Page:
The sun also rises (Hamodia, November 28)
On Sunday, July 6, 2014 (8 Tammuz), Toshimitsu Motegi, Japan’s Minister of the Economy, Trade and Industry, arrived in Israel for an official visit.
Normally, where diplomatic, trade and cultural relations have existed between two countries for several decades, a visit by a minister of country A to country B would be an unexceptional event. The host country’s media might give it some coverage, while in the minister’s country it would probably pass unnoticed.
So it proved with Mr Motegi’s visit. It generated some news items in Israel — mainly in the financial media, because he and his Israeli counterpart, Naftali Bennett, signed an agreement whereby each country will provide support for joint R&D projects undertaken by Israeli and Japanese companies. That sounds useful and maybe important, although Israel has quite a number of agreements of this sort, with countries from the US to Singapore.
In any event, it was reason enough for the Israeli press to report it. Whether there was anything in the Japanese press, I can’t say for certain. A Google search provides no leads to English-language items from Japan, and only one in Japanese — the contents of which are unknown to me. However, what is remarkable but true is that on the Japanese Foreign Ministry’s website, in the section on Japan-Israel relations, there is no mention of this visit. It apparently didn’t happen, as far as the Foreign Ministry is concerned.
That extraordinary fact is the best indication that this visit was absolutely not just another boring ministerial visit. It was historic and, to repeat what I said last week, in my opinion it was the most important event in the Israeli economy this year.
To understand its importance, and perhaps why the Japanese Foreign Ministry is ‘unaware’ of it, requires some background in Japan-Israel relations. Formally, these relations commenced back in 1952, but in economic and commercial terms they had no substance — despite the phenomenal success of both the Japanese and Israeli economies over the subsequent decades — until the 1990s. That’s because the Japanese were the most meticulous, the most medakdek, the most machmir, in observing the Arab League’s boycott against Israel and anyone doing business with Israel.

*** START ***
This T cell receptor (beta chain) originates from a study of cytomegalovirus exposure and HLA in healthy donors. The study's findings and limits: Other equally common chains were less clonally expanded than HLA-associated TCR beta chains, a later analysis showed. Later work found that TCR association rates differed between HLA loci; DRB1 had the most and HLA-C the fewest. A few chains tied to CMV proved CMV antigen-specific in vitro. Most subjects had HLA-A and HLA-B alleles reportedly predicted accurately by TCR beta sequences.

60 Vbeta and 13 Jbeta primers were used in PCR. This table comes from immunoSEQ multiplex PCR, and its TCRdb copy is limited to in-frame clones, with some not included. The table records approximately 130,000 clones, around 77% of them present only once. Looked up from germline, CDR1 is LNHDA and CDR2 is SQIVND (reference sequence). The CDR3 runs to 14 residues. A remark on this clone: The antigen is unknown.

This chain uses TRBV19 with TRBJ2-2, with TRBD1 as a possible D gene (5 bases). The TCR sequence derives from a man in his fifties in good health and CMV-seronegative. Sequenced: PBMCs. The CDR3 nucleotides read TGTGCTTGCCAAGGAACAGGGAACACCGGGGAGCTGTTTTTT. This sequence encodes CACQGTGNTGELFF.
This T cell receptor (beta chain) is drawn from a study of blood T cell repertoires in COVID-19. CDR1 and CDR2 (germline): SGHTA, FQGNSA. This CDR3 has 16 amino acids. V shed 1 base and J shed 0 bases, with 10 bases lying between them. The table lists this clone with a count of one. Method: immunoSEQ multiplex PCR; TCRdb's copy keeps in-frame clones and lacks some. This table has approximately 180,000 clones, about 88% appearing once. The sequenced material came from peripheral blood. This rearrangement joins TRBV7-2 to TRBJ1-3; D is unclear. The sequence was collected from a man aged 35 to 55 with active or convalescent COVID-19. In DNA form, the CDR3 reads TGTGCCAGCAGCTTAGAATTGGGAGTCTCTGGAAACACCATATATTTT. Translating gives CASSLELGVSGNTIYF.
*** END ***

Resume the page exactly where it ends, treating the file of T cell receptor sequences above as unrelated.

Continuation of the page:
After the First Gulf War in 1990-91, America insisted that the Arab countries abolish the boycott and, for the first time, the big Japanese companies began selling to Israel. But not buying, not investing, not doing anything that required initiative or enthusiasm. There were even visits by one or two Japanese foreign ministers over the years — but in Japan, the foreign minister is not an important political figure. The Ministry of Economy, Trade and Industry — the centre of the Japanese governmental-industrial complex and the heart of the economy — remained aloof. For MITI, as it used to be called, as for all the main Japanese conglomerates, Israel was still a pariah.
The reason for the slavish adherence to the boycott, and for the avoidance of Israel even after the boycott’s demise, was — of course — the Japanese determination not to annoy the Arab oil nations. Israeli efforts to break this self-imposed boycott were largely unsuccessful. While trade relations with China and India surged ahead over the last 20 years, Japan was nowhere to be seen.
Yet this year, Israeli Prime Minister Binyamin Netanyahu visited Japan in May at the head of a large delegation (an event that is noted on the Japanese Foreign Ministry’s website…) and then, a few months later and in response to Netanyahu’s invitation, came Motegi’s visit to Israel — also at the head of a delegation of senior officials and businessmen.
The dramatic change in Japanese policy is part of a much wider change being led by Japanese Prime Minister Shinzo Abe. The effort to put some life back in the Japanese economy, after two ‘lost decades’, is called ‘Abenomics’ and there is a great debate underway as to whether it has been successful.
But, in tandem, Abe is trying to rebuild Japan’s military capabilities, in the face of China’s growing might. This effort has apparently — and not surprisingly — led him to open a new chapter in Japan-Israel relations. The Motegi visit, which broke the taboo on Israel for Japanese companies and instead gave an official hechsher to start doing business, should be seen in that light.
The potential of this new development is enormous — which is why it ranks as the event of the year in my book. By way of update, let me close with a news release, this time from the Japanese Foreign Ministry itself: “On Monday 17 November, the First Dialogue on Cyber issues between Japan and Israel was held in Tokyo. The launch of the Dialogue was based on the Joint Statement of Summit meeting in May 2014…”
After 60+ years of almost nothing, things have come a long way in six months. If there is more action about something than talk, you know it is serious…